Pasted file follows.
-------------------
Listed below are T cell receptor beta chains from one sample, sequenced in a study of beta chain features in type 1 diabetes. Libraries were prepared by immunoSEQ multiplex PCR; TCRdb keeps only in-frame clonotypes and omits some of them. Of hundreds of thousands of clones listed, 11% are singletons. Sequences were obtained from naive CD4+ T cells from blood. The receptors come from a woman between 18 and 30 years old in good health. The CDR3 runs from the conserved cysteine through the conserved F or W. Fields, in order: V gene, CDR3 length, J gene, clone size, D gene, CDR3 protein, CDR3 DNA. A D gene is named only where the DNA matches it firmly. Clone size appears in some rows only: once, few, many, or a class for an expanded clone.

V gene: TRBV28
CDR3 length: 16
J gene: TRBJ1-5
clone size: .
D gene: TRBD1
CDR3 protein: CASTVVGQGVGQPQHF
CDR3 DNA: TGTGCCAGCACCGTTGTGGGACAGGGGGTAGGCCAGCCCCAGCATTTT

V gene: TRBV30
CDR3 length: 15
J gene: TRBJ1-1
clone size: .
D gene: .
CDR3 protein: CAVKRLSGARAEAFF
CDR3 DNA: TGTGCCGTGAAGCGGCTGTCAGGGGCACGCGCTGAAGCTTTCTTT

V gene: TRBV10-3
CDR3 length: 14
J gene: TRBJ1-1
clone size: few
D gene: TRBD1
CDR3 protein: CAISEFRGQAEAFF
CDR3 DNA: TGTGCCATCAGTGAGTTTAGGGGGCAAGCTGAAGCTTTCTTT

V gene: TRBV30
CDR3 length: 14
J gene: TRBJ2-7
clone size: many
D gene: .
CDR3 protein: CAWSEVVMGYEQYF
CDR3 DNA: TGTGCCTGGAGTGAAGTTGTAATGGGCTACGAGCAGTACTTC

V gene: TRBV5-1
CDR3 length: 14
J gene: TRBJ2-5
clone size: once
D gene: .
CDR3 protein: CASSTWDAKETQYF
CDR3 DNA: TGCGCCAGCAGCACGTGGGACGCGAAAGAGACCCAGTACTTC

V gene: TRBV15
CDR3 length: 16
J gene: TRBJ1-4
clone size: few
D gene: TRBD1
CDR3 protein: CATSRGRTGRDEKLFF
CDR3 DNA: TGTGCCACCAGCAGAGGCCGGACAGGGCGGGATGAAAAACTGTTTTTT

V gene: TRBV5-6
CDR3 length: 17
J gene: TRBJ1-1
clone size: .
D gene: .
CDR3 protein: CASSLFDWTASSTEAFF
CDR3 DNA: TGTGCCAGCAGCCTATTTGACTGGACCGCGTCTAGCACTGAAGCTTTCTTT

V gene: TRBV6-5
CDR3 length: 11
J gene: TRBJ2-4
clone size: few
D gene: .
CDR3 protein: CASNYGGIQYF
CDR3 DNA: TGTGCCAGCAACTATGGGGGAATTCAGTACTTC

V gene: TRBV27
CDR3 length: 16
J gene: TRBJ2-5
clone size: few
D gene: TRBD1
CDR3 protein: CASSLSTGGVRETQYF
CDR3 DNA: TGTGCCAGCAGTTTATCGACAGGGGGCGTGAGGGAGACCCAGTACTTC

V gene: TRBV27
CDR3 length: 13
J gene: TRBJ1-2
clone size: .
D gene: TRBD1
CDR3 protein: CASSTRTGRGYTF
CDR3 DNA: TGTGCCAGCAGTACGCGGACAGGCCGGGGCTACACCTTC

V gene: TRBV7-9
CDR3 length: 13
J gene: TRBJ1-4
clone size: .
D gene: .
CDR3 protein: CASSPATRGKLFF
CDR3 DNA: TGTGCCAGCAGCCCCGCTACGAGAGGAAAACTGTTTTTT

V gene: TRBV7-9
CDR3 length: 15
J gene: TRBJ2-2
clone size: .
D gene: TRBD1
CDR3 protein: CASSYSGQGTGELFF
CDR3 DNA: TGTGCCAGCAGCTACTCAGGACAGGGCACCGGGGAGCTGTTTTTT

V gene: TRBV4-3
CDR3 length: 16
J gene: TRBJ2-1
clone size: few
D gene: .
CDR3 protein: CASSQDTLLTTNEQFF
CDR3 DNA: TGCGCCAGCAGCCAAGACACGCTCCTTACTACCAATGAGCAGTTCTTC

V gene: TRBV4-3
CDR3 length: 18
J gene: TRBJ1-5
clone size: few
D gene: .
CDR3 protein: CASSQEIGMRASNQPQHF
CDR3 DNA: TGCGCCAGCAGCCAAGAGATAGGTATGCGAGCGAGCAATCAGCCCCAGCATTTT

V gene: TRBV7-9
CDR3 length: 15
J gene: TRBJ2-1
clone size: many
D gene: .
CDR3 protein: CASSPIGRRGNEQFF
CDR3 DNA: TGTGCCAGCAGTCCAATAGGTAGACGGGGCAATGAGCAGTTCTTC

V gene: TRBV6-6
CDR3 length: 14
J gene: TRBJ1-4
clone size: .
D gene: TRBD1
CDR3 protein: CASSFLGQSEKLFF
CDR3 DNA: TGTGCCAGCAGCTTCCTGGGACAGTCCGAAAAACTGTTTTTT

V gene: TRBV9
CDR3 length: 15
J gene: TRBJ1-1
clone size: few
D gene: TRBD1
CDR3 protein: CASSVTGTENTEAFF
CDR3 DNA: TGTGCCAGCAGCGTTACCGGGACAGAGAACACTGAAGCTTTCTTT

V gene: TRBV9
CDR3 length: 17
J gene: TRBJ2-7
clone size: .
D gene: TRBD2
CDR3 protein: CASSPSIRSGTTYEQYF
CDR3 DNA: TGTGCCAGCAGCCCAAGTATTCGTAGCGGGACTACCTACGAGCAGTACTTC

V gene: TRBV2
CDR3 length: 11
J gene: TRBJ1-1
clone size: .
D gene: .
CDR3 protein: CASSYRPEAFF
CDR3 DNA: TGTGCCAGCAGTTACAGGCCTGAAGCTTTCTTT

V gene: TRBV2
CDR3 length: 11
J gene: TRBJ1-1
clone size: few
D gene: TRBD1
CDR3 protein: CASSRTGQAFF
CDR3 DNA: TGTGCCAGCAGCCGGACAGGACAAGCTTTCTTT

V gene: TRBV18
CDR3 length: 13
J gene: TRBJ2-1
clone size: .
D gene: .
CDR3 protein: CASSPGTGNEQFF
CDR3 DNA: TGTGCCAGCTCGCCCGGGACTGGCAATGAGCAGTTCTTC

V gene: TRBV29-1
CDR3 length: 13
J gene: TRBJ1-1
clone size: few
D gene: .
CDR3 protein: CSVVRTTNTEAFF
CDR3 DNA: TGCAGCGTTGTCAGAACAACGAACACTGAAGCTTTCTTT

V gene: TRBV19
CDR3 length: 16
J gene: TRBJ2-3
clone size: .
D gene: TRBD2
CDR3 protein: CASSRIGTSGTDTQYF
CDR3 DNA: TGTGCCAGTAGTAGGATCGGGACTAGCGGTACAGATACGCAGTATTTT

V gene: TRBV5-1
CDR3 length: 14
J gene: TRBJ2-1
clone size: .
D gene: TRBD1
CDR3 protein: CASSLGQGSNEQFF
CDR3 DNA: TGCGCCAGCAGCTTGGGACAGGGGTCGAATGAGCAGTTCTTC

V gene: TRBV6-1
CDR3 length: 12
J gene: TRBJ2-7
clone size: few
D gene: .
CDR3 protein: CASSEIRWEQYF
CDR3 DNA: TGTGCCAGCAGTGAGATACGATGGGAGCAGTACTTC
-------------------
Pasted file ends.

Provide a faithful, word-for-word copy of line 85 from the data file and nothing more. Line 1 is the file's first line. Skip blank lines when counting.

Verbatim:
CDR3 DNA: TGTGCCAGCAGCTACTCAGGACAGGGCACCGGGGAGCTGTTTTTT